Step aside, tiny homes, there’s a new architecture movement on the rise and it just so happens to look like a page straight out of our favorite books (and movies) of all time – and you don’t even need a ticket to Middle Earth to get there.
Piggybacking off Tolkien’s hobbit house concept, a company called Green Magic Homes has created a new kind of eco-friendly house that is designed to exist under a layer of grass and soil. The best part? You can DIY the whole thing yourself. Yes, really.
Here’s how it works: Green Magic Homes will ship all the pieces required to assemble this small space anywhere in the world. Think: the IKEA version of a house. Each component has perforated flaps to screw and seal each other. You then anchor each to the foundation. If you’re looking to add electricity and water, you’ll need to bring in an expert for that. Without those two commodities though, assembly of a one bedroom cabin is expected to take three days with the help of three people. A three-bedroom house would take around five or six day – still not much considering you’re building a HOUSE.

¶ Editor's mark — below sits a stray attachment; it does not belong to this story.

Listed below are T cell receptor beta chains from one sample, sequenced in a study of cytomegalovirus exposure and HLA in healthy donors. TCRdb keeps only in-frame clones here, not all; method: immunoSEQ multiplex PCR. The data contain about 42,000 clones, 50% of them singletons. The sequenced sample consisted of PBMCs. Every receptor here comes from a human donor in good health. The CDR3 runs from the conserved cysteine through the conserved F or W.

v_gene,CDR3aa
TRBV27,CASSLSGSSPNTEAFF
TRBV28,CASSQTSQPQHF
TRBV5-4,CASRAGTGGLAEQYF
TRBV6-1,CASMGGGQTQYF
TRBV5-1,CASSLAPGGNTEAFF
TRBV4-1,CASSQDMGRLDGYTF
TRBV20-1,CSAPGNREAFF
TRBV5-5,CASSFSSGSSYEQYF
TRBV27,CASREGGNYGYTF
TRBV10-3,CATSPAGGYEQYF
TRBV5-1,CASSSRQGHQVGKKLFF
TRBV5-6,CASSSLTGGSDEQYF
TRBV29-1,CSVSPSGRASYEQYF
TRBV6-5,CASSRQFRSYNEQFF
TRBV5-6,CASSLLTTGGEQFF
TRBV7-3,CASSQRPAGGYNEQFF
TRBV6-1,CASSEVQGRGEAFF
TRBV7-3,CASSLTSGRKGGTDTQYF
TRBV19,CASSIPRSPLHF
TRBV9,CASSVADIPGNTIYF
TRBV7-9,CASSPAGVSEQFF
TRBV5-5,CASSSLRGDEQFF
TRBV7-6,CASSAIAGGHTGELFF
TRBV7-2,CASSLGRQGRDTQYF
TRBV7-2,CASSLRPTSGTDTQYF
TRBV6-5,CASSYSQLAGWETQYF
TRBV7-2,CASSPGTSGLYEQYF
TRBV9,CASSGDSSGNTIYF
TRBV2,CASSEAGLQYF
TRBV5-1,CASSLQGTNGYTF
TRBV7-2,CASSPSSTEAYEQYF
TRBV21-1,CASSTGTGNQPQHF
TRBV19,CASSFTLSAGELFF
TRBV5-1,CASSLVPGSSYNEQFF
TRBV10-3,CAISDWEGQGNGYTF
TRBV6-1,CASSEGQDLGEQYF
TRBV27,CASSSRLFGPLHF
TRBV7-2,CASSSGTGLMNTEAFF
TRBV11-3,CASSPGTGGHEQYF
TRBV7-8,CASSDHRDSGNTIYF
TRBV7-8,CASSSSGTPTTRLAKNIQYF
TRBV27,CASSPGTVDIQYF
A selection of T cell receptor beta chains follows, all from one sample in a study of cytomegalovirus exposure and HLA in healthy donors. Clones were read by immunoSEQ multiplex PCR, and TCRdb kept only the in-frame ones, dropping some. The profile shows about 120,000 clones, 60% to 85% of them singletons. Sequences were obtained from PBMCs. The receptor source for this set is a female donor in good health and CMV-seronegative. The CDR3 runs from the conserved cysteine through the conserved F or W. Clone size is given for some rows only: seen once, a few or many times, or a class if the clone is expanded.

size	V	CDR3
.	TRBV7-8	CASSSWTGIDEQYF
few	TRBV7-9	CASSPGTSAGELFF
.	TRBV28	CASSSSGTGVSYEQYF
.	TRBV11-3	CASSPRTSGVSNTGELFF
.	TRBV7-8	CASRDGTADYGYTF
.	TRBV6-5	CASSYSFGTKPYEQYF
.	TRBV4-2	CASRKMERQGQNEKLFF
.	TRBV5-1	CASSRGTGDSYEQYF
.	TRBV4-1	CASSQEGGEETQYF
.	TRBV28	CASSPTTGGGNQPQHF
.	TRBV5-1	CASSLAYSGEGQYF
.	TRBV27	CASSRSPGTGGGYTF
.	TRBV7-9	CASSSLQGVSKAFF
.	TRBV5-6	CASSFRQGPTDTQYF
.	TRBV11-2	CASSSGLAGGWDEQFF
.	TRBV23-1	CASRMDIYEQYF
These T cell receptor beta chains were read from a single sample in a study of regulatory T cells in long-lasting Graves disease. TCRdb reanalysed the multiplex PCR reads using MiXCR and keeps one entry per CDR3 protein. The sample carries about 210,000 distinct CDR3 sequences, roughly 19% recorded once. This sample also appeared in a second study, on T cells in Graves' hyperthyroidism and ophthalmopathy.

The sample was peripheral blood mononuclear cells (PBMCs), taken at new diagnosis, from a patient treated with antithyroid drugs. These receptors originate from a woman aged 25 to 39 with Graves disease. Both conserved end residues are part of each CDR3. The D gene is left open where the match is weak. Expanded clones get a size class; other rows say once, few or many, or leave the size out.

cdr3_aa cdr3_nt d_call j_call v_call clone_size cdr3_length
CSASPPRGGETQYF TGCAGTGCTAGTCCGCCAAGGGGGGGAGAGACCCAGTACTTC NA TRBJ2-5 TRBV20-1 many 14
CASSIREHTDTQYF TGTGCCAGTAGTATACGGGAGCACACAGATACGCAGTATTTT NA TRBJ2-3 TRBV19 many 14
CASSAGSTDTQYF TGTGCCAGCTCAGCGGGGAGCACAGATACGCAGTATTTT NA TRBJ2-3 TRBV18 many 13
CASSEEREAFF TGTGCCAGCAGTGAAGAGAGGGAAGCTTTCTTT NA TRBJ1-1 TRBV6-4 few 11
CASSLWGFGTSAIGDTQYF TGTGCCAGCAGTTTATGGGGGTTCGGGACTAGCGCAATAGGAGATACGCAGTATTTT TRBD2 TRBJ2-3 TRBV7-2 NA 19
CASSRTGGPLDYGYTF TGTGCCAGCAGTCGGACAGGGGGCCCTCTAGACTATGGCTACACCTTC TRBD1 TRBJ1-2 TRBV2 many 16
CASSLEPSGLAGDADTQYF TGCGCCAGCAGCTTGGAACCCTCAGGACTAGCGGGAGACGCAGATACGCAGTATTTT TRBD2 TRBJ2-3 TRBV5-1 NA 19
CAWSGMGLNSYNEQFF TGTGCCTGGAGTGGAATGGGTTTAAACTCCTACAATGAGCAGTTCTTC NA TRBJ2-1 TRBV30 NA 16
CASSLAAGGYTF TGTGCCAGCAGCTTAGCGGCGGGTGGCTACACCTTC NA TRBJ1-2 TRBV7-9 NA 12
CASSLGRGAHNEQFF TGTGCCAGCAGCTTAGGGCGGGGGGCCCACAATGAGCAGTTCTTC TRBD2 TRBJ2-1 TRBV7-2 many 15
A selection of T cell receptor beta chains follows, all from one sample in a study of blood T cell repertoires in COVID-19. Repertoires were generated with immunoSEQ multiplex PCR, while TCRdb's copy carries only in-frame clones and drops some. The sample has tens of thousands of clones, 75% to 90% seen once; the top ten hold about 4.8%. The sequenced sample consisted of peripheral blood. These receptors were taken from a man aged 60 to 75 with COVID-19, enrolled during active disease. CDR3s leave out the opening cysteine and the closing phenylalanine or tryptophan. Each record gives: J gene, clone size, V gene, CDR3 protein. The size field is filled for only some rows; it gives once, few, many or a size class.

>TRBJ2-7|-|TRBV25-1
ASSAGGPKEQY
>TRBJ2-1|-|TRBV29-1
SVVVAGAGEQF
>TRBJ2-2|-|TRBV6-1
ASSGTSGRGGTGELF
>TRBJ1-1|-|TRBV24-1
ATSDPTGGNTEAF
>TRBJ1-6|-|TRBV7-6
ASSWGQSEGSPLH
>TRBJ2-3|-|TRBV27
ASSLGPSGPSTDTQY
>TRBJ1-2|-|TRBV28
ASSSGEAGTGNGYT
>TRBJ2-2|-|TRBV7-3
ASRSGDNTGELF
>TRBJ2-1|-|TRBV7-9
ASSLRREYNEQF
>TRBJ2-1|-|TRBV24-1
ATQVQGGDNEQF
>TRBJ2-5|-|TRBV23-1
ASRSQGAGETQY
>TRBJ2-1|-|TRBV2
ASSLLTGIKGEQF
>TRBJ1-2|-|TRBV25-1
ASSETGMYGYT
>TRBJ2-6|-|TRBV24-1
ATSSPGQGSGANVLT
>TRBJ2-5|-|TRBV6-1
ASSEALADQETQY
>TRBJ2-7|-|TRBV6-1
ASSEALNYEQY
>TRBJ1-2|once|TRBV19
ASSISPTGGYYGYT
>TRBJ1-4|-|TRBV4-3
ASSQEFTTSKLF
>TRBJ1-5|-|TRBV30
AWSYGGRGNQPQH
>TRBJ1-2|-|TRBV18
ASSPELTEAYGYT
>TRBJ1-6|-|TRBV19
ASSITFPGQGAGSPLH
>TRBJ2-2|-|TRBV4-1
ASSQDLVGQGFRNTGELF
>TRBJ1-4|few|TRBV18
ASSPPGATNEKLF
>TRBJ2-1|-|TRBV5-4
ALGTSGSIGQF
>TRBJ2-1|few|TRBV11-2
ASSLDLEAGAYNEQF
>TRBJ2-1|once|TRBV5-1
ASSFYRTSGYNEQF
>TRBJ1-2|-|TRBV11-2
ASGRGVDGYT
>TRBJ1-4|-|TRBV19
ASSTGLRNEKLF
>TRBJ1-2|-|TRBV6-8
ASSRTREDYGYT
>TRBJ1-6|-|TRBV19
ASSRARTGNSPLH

Once the structure is built, just add dirt and grass. Or, if you want to go super green you can use some of the house to create a vertical garden.
Built from prefabricated shells made from Fiber Reinforced Polymer (FRP), the homes are waterproof and designed to withstand strong winds and earthquakes. The coating of dirt, grass and possibly even other plants also allows for added insulation, which makes the space to stay warmer in winter and cooler in the summer.
If you’re drooling over the idea of bringing your ultimate Pinterest home to life, it actually won’t cost you all that much (well, relatively speaking). Green Magic Home’s smallest option, the WAIKIKI pad (404.61 square feet) comes in around $15K, which is basically the price of a new car. Hmm, should we save the earth with a new Toyota Prius or by actually living out our dream of permanently chilling in a hobbit home? Decisions, decisions.
Would you ever live in one of these modern houses? Share your thoughts with us in the comments below.
(Photos via Green Magic Homes)